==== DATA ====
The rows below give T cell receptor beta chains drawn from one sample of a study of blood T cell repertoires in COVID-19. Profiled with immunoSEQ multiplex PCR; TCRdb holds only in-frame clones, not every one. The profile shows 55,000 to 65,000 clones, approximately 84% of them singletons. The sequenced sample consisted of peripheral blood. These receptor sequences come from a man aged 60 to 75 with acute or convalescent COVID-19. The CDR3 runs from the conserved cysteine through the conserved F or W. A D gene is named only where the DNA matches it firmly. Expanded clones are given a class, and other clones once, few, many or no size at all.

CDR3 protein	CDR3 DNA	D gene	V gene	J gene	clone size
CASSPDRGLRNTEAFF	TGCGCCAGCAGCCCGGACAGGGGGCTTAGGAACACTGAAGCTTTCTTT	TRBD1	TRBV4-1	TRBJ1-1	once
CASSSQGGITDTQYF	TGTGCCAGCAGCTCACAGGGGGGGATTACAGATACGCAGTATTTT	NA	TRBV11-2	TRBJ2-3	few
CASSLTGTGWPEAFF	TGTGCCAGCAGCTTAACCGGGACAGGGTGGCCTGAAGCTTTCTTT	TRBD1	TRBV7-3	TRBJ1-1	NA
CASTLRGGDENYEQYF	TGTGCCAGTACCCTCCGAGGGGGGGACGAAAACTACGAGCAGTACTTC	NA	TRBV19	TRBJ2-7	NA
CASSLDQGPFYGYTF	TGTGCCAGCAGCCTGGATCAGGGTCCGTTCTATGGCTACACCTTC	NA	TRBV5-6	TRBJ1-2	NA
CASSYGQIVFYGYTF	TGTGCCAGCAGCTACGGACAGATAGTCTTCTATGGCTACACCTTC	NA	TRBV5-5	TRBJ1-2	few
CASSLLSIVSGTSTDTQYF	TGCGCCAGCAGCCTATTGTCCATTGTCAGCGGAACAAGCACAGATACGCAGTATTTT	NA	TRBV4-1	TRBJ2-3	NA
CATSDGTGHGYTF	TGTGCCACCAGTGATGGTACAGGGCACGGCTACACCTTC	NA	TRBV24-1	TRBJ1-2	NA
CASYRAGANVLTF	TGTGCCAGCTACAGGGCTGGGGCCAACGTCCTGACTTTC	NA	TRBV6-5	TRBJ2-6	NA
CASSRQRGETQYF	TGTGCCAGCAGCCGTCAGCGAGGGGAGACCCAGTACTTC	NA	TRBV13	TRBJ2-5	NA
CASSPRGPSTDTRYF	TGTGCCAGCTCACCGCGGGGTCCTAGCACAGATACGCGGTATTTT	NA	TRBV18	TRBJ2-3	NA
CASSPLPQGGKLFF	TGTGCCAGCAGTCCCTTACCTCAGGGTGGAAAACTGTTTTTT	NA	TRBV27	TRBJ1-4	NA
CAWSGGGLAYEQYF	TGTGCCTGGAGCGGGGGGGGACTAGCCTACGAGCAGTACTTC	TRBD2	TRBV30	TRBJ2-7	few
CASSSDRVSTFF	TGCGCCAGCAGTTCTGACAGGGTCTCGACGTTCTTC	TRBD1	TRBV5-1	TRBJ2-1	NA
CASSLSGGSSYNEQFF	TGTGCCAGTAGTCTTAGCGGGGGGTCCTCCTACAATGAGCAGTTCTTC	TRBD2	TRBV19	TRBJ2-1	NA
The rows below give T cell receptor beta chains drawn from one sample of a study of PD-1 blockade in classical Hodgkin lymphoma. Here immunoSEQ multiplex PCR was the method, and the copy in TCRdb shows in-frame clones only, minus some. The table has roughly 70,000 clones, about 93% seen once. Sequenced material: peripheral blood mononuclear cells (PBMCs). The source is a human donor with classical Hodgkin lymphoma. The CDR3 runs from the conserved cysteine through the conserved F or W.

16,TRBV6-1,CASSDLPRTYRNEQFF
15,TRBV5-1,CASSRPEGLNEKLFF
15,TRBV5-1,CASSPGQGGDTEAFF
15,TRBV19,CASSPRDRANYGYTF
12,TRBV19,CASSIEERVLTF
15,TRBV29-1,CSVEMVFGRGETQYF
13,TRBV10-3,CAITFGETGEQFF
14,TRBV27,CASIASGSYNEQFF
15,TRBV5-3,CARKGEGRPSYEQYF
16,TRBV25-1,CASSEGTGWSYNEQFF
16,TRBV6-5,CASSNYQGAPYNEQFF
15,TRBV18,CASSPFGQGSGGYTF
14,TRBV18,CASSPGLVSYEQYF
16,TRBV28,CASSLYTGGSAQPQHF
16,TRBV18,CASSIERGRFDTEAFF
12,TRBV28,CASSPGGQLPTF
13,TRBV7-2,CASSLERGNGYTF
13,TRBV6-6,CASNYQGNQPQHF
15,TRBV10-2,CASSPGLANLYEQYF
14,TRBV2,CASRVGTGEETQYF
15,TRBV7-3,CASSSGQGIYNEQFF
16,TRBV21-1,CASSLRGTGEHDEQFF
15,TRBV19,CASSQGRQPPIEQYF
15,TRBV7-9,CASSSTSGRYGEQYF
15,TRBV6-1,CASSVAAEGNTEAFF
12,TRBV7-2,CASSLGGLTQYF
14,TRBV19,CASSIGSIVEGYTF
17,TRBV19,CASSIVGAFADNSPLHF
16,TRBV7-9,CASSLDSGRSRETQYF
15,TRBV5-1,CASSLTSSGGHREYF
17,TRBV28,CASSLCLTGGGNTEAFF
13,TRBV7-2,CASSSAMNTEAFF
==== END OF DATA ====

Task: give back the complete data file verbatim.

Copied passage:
The rows below give T cell receptor beta chains drawn from one sample of a study of blood T cell repertoires in COVID-19. Profiled with immunoSEQ multiplex PCR; TCRdb holds only in-frame clones, not every one. The profile shows 55,000 to 65,000 clones, approximately 84% of them singletons. The sequenced sample consisted of peripheral blood. These receptor sequences come from a man aged 60 to 75 with acute or convalescent COVID-19. The CDR3 runs from the conserved cysteine through the conserved F or W. A D gene is named only where the DNA matches it firmly. Expanded clones are given a class, and other clones once, few, many or no size at all.

CDR3 protein	CDR3 DNA	D gene	V gene	J gene	clone size
CASSPDRGLRNTEAFF	TGCGCCAGCAGCCCGGACAGGGGGCTTAGGAACACTGAAGCTTTCTTT	TRBD1	TRBV4-1	TRBJ1-1	once
CASSSQGGITDTQYF	TGTGCCAGCAGCTCACAGGGGGGGATTACAGATACGCAGTATTTT	NA	TRBV11-2	TRBJ2-3	few
CASSLTGTGWPEAFF	TGTGCCAGCAGCTTAACCGGGACAGGGTGGCCTGAAGCTTTCTTT	TRBD1	TRBV7-3	TRBJ1-1	NA
CASTLRGGDENYEQYF	TGTGCCAGTACCCTCCGAGGGGGGGACGAAAACTACGAGCAGTACTTC	NA	TRBV19	TRBJ2-7	NA
CASSLDQGPFYGYTF	TGTGCCAGCAGCCTGGATCAGGGTCCGTTCTATGGCTACACCTTC	NA	TRBV5-6	TRBJ1-2	NA
CASSYGQIVFYGYTF	TGTGCCAGCAGCTACGGACAGATAGTCTTCTATGGCTACACCTTC	NA	TRBV5-5	TRBJ1-2	few
CASSLLSIVSGTSTDTQYF	TGCGCCAGCAGCCTATTGTCCATTGTCAGCGGAACAAGCACAGATACGCAGTATTTT	NA	TRBV4-1	TRBJ2-3	NA
CATSDGTGHGYTF	TGTGCCACCAGTGATGGTACAGGGCACGGCTACACCTTC	NA	TRBV24-1	TRBJ1-2	NA
CASYRAGANVLTF	TGTGCCAGCTACAGGGCTGGGGCCAACGTCCTGACTTTC	NA	TRBV6-5	TRBJ2-6	NA
CASSRQRGETQYF	TGTGCCAGCAGCCGTCAGCGAGGGGAGACCCAGTACTTC	NA	TRBV13	TRBJ2-5	NA
CASSPRGPSTDTRYF	TGTGCCAGCTCACCGCGGGGTCCTAGCACAGATACGCGGTATTTT	NA	TRBV18	TRBJ2-3	NA
CASSPLPQGGKLFF	TGTGCCAGCAGTCCCTTACCTCAGGGTGGAAAACTGTTTTTT	NA	TRBV27	TRBJ1-4	NA
CAWSGGGLAYEQYF	TGTGCCTGGAGCGGGGGGGGACTAGCCTACGAGCAGTACTTC	TRBD2	TRBV30	TRBJ2-7	few
CASSSDRVSTFF	TGCGCCAGCAGTTCTGACAGGGTCTCGACGTTCTTC	TRBD1	TRBV5-1	TRBJ2-1	NA
CASSLSGGSSYNEQFF	TGTGCCAGTAGTCTTAGCGGGGGGTCCTCCTACAATGAGCAGTTCTTC	TRBD2	TRBV19	TRBJ2-1	NA
The rows below give T cell receptor beta chains drawn from one sample of a study of PD-1 blockade in classical Hodgkin lymphoma. Here immunoSEQ multiplex PCR was the method, and the copy in TCRdb shows in-frame clones only, minus some. The table has roughly 70,000 clones, about 93% seen once. Sequenced material: peripheral blood mononuclear cells (PBMCs). The source is a human donor with classical Hodgkin lymphoma. The CDR3 runs from the conserved cysteine through the conserved F or W.

16,TRBV6-1,CASSDLPRTYRNEQFF
15,TRBV5-1,CASSRPEGLNEKLFF
15,TRBV5-1,CASSPGQGGDTEAFF
15,TRBV19,CASSPRDRANYGYTF
12,TRBV19,CASSIEERVLTF
15,TRBV29-1,CSVEMVFGRGETQYF
13,TRBV10-3,CAITFGETGEQFF
14,TRBV27,CASIASGSYNEQFF
15,TRBV5-3,CARKGEGRPSYEQYF
16,TRBV25-1,CASSEGTGWSYNEQFF
16,TRBV6-5,CASSNYQGAPYNEQFF
15,TRBV18,CASSPFGQGSGGYTF
14,TRBV18,CASSPGLVSYEQYF
16,TRBV28,CASSLYTGGSAQPQHF
16,TRBV18,CASSIERGRFDTEAFF
12,TRBV28,CASSPGGQLPTF
13,TRBV7-2,CASSLERGNGYTF
13,TRBV6-6,CASNYQGNQPQHF
15,TRBV10-2,CASSPGLANLYEQYF
14,TRBV2,CASRVGTGEETQYF
15,TRBV7-3,CASSSGQGIYNEQFF
16,TRBV21-1,CASSLRGTGEHDEQFF
15,TRBV19,CASSQGRQPPIEQYF
15,TRBV7-9,CASSSTSGRYGEQYF
15,TRBV6-1,CASSVAAEGNTEAFF
12,TRBV7-2,CASSLGGLTQYF
14,TRBV19,CASSIGSIVEGYTF
17,TRBV19,CASSIVGAFADNSPLHF
16,TRBV7-9,CASSLDSGRSRETQYF
15,TRBV5-1,CASSLTSSGGHREYF
17,TRBV28,CASSLCLTGGGNTEAFF
13,TRBV7-2,CASSSAMNTEAFF